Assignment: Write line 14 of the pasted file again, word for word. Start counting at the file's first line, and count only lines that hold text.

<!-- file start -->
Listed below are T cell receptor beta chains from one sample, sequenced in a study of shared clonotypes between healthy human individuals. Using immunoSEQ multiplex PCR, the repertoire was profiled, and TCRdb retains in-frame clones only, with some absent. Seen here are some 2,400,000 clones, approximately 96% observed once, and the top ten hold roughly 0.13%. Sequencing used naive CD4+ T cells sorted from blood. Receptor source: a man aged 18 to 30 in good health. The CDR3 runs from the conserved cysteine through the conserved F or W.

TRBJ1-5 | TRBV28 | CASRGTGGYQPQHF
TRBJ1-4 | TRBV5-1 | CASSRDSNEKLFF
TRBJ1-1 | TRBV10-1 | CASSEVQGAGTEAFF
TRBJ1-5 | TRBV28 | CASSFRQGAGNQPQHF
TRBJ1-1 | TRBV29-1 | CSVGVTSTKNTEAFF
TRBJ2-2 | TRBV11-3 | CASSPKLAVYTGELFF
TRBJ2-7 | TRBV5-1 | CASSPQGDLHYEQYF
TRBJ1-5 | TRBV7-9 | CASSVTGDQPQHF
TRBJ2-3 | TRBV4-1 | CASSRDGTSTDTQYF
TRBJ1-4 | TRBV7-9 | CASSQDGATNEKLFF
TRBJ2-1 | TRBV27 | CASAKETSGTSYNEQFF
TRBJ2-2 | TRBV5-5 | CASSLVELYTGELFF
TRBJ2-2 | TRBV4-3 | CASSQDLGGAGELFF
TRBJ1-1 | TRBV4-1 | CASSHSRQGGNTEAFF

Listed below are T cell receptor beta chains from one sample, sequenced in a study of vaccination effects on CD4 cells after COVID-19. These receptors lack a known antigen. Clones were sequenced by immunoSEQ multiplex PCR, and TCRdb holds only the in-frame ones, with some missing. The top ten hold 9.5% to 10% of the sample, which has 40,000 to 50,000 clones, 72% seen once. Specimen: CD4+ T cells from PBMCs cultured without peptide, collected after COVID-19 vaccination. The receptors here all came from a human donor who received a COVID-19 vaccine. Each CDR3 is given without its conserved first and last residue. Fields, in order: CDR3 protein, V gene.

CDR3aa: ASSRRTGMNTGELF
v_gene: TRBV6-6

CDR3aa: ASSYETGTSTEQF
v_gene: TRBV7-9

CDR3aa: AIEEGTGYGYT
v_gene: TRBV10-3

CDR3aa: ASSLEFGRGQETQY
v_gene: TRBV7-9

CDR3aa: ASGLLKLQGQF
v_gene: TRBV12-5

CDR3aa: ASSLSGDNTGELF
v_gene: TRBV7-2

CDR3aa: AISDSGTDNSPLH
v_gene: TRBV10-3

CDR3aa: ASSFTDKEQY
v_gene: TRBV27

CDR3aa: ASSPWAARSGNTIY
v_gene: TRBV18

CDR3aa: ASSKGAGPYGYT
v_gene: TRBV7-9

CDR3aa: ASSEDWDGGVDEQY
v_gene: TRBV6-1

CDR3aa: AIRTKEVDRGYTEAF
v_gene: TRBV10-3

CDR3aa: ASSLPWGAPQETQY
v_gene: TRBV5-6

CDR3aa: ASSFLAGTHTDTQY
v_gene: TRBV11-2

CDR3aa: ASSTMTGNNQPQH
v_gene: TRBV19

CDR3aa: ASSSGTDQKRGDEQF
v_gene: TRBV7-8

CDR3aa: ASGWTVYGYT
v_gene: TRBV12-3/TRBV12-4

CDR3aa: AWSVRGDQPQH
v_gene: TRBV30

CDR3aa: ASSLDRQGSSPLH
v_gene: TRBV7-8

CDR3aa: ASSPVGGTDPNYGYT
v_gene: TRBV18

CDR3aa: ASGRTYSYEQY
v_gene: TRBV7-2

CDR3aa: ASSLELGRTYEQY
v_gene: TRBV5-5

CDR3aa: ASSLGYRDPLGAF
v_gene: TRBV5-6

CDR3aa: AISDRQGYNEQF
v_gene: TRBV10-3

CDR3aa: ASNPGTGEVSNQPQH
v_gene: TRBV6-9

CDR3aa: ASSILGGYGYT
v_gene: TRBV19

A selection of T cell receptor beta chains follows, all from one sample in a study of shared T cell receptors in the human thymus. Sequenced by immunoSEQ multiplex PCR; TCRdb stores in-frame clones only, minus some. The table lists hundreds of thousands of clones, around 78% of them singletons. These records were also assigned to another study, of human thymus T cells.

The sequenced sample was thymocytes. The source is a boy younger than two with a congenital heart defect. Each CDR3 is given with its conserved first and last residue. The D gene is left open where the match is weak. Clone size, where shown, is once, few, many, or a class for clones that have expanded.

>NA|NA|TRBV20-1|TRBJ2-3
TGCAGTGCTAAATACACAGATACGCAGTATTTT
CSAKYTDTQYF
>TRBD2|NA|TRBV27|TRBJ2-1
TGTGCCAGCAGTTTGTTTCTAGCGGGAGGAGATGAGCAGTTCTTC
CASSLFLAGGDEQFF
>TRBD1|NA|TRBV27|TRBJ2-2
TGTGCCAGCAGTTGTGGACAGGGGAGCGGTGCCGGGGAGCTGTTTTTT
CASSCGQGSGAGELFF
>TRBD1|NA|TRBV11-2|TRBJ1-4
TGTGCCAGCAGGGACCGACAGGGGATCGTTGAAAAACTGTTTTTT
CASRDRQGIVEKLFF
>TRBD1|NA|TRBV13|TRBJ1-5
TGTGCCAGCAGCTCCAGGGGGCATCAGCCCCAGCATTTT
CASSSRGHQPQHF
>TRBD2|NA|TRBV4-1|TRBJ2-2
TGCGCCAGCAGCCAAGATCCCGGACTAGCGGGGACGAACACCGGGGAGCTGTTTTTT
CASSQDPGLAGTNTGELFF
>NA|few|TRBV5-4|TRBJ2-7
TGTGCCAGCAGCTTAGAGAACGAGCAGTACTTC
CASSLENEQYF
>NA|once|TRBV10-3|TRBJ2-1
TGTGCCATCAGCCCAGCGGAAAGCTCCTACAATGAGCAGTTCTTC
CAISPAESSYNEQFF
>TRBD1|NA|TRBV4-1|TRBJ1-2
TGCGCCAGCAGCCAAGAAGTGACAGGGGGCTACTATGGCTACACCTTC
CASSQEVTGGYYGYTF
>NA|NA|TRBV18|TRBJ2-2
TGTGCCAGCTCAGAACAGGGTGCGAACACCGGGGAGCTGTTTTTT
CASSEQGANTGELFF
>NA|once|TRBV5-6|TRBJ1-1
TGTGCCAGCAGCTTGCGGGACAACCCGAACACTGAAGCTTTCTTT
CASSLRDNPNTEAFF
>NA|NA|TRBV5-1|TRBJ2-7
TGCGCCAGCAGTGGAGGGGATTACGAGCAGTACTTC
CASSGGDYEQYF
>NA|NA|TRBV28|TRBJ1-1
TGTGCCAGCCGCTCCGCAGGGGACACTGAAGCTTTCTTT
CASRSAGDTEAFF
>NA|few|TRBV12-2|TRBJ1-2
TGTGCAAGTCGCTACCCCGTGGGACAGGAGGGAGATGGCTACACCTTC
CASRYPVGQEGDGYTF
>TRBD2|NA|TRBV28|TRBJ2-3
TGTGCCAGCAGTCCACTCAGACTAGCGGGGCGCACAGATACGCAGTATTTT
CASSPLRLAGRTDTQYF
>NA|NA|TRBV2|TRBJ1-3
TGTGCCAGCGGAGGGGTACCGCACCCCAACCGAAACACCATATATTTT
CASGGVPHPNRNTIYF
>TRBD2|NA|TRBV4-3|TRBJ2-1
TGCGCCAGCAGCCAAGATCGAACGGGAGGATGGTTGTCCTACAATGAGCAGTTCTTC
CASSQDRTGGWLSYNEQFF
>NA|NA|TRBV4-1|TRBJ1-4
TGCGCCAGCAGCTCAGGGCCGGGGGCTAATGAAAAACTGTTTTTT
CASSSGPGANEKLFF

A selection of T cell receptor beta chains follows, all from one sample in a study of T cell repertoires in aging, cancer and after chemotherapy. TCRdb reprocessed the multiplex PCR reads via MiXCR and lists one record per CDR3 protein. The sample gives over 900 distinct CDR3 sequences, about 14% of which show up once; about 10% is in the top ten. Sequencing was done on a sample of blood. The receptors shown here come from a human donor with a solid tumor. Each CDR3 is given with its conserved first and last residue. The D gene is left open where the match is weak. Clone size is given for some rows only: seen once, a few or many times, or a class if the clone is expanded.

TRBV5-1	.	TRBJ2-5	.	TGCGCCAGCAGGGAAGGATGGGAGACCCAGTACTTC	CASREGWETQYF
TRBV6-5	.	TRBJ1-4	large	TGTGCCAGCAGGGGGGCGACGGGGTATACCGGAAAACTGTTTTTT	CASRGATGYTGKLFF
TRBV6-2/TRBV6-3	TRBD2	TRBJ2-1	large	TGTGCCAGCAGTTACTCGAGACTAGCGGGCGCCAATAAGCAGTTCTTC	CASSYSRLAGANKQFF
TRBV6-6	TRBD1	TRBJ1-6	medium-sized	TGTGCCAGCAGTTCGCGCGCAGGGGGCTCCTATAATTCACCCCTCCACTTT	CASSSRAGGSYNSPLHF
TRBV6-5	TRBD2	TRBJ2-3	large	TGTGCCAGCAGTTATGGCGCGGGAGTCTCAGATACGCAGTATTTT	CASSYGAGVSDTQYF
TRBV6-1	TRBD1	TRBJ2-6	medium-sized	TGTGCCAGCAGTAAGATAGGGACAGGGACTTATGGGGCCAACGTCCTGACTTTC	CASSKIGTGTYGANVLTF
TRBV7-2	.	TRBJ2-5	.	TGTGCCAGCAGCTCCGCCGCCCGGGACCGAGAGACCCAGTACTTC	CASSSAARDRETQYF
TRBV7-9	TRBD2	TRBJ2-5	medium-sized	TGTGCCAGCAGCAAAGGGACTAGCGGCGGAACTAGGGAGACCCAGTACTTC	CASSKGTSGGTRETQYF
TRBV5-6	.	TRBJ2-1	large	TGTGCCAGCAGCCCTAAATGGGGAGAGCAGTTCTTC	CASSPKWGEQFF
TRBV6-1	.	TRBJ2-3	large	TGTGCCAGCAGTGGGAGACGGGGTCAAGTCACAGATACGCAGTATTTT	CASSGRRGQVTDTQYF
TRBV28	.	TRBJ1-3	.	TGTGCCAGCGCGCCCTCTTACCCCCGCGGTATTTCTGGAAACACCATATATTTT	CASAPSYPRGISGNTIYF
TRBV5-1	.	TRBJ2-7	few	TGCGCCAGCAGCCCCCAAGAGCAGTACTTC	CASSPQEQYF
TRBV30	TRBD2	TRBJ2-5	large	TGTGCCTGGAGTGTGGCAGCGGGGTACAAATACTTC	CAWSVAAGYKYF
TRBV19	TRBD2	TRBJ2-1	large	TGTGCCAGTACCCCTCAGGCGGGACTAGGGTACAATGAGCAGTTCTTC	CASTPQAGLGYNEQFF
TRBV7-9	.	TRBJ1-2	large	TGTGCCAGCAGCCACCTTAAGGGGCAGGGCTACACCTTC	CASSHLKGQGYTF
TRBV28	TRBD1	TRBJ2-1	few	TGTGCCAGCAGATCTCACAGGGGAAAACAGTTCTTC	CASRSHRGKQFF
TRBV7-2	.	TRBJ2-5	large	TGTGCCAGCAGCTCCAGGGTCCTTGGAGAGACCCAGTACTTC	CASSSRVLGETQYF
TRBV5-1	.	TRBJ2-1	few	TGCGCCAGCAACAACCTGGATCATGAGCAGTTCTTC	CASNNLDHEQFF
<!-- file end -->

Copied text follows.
TRBJ2-2 | TRBV4-3 | CASSQDLGGAGELFF